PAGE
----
Gov. Nathan Deal pledged Wednesday to keep the Georgia Archives open, buoying the hopes of archives supporters still stunned by an announcement last week to sharply curtail public access because of budget cuts.
The promise, however, came after seven of the archive’s remaining 10 full-time staff members learned they will be laid off starting Nov. 1, when regular hours cease.
The letter was sent to Georgia Governor Nathan Deal. From the Letter:
“Although some of the materials at the Georgia Archives have been digitized, the vast majority are still only accessible through a personal visit. Closing the Archives to the public is counter to the tenets of open government and to the principle of open access to information that undergirds our democracy. This is why no other state has closed access to its state archives to the public.”
A firestorm has erupted over the state’s decision to sharply curtail public access to the Georgia Archives.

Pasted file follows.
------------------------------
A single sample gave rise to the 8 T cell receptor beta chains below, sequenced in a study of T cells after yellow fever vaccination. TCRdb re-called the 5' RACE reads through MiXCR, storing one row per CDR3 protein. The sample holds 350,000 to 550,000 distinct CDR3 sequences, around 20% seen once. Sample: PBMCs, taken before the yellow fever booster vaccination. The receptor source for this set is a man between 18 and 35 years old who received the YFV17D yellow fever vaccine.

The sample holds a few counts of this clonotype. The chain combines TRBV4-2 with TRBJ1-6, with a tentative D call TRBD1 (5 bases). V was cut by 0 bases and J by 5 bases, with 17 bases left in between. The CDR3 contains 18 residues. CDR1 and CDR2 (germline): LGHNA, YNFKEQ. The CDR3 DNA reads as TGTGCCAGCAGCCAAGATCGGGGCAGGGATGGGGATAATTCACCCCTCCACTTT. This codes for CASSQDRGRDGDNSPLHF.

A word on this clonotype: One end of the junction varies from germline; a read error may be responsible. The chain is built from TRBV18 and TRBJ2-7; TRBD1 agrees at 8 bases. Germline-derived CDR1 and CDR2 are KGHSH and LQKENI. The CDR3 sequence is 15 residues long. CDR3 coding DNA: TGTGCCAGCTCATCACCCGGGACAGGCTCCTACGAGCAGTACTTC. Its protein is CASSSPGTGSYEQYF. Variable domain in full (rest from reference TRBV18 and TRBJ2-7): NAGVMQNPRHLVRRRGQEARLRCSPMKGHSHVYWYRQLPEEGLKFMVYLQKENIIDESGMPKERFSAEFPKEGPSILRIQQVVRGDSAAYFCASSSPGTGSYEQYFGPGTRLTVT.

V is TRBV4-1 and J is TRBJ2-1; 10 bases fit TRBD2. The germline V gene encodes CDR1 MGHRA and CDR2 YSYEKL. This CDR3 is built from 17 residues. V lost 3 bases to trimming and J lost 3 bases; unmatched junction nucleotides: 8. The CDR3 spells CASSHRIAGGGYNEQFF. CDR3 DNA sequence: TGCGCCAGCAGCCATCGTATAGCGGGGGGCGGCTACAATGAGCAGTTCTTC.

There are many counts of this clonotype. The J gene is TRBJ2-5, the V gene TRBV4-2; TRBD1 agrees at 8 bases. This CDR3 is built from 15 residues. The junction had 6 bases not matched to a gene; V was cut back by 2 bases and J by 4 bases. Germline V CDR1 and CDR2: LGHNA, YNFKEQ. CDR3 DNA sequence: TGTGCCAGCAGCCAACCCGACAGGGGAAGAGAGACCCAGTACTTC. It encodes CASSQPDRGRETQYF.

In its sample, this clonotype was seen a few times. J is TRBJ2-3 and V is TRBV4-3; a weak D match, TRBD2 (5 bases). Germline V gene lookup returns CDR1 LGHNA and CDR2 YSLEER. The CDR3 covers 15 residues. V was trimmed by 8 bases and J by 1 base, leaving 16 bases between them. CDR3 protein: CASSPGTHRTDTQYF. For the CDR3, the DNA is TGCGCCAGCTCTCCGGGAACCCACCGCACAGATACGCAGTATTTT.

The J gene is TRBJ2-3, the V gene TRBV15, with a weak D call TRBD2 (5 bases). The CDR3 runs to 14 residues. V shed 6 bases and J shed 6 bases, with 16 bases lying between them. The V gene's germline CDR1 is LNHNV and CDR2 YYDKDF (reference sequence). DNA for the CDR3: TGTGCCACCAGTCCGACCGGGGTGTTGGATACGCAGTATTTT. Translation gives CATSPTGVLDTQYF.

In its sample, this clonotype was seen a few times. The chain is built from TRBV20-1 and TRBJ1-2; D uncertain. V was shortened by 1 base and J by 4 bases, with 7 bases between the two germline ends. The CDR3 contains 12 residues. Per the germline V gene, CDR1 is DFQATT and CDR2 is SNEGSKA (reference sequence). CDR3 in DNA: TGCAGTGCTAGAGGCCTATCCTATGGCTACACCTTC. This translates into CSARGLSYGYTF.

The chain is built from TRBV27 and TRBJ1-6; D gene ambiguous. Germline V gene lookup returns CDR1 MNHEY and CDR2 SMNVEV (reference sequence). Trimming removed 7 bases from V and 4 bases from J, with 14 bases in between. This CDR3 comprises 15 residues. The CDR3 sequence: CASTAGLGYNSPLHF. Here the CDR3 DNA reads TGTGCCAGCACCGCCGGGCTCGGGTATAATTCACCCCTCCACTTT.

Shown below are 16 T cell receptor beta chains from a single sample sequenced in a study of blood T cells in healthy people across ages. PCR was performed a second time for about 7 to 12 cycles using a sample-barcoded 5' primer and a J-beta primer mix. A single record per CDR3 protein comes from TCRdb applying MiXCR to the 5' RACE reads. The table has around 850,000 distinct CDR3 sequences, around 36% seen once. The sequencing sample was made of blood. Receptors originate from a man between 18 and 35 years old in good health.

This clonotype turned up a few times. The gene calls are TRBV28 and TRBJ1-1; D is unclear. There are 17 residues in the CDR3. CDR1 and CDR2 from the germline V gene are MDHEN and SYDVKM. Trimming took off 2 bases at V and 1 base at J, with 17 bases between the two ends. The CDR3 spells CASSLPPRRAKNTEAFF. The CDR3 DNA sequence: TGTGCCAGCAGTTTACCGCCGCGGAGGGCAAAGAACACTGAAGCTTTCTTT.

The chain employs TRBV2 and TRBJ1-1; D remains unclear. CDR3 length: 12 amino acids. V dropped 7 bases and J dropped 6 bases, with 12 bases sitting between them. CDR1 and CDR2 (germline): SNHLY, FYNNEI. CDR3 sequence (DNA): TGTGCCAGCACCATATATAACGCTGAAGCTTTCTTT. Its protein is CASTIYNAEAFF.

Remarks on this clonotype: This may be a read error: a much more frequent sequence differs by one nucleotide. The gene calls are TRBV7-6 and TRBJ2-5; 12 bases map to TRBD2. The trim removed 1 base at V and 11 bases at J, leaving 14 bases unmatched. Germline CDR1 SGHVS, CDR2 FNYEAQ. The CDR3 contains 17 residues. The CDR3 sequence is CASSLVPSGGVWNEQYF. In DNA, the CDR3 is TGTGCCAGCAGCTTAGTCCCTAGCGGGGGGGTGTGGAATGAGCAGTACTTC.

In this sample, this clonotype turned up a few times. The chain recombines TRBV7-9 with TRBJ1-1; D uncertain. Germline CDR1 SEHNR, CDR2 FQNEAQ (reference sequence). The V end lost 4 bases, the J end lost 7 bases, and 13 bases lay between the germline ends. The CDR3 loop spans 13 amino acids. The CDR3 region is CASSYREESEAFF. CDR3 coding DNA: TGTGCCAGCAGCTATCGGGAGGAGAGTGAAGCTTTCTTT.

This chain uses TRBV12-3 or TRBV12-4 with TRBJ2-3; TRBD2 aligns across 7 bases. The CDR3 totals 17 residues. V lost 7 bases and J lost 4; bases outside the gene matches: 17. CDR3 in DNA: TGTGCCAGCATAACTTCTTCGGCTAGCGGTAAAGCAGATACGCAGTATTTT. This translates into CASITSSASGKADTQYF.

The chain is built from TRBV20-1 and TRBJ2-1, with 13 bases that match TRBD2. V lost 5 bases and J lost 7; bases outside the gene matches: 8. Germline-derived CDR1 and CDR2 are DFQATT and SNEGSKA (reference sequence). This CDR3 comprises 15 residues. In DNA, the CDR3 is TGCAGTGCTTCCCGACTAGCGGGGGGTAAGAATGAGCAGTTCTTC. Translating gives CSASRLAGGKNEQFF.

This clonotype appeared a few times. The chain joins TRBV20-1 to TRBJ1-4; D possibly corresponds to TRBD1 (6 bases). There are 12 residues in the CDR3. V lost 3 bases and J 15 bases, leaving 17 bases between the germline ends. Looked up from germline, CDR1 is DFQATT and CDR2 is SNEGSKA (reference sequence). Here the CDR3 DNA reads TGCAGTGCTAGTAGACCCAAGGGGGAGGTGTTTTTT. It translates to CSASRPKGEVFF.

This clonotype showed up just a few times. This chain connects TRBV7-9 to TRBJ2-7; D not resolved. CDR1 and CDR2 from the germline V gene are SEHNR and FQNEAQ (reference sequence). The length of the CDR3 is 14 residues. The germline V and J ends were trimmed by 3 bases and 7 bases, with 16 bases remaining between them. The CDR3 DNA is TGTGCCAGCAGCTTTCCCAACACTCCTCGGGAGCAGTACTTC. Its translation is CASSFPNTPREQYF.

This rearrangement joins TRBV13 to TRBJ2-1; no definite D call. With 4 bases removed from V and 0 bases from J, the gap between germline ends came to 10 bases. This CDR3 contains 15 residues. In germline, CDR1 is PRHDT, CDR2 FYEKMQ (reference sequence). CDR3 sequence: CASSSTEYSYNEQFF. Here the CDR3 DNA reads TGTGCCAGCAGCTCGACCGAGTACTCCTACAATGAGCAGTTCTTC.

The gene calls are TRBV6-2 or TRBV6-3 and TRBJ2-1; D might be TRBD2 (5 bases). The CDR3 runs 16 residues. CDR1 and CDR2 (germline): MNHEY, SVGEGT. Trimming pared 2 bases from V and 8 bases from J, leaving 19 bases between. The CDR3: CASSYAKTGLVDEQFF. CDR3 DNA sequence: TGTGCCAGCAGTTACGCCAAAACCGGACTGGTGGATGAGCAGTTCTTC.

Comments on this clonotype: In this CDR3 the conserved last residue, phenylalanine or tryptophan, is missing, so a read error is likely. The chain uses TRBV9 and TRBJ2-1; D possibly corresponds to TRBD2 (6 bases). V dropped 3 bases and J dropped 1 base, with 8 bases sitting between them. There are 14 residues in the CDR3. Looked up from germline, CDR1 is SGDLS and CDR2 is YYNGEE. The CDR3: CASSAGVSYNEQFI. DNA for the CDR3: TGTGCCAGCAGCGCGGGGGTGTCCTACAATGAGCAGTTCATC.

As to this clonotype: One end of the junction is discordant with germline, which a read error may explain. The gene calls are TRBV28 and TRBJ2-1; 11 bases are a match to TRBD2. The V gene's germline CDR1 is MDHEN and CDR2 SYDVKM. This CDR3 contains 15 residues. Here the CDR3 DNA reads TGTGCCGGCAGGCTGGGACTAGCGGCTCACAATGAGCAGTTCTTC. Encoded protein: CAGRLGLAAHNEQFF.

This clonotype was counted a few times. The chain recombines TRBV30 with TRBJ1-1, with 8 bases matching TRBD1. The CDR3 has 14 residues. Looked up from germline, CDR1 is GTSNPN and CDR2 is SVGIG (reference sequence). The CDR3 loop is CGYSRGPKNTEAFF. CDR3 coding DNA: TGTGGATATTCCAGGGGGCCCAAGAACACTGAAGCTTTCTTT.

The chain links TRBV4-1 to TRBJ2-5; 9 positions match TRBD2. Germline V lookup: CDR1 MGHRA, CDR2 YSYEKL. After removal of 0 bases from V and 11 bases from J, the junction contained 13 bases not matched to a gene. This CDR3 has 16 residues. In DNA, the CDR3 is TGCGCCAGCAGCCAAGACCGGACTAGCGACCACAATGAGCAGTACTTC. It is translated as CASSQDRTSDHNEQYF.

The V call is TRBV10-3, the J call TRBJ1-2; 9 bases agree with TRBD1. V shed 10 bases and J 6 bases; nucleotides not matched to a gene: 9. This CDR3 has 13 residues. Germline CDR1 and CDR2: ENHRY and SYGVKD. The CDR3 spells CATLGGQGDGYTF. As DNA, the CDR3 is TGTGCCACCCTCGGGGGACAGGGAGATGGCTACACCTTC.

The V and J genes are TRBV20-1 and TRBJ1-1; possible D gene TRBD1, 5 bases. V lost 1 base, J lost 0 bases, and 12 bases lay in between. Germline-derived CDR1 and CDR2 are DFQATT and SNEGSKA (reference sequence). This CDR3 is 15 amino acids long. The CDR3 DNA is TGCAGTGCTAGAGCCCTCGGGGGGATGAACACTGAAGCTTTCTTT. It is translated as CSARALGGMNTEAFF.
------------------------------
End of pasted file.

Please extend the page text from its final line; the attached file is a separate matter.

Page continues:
The announcement late Thursday quickly became a cause celebre for academics and family genealogists alike as thousands signed online petitions and Facebook pages through the weekend.
From the Atlanta Journal-Constitution:
Secretary of State Brian Kemp announced Thursday the archives starting Nov. 1 will accept only limited public appointments to see Georgia’s important and historical records dating to at least 1733. Some of the institution’s 10 full-time employees also will lose their jobs, although just how many has not yet been determined.
The move, which comes in response to Gov. Nathan Deal’s request for state agencies to again trim spending, could make Georgia the only state in the nation without full-time, centrally located public access to historical government and state records, Kemp said.
No word yet on how many workers will have to be laid off.
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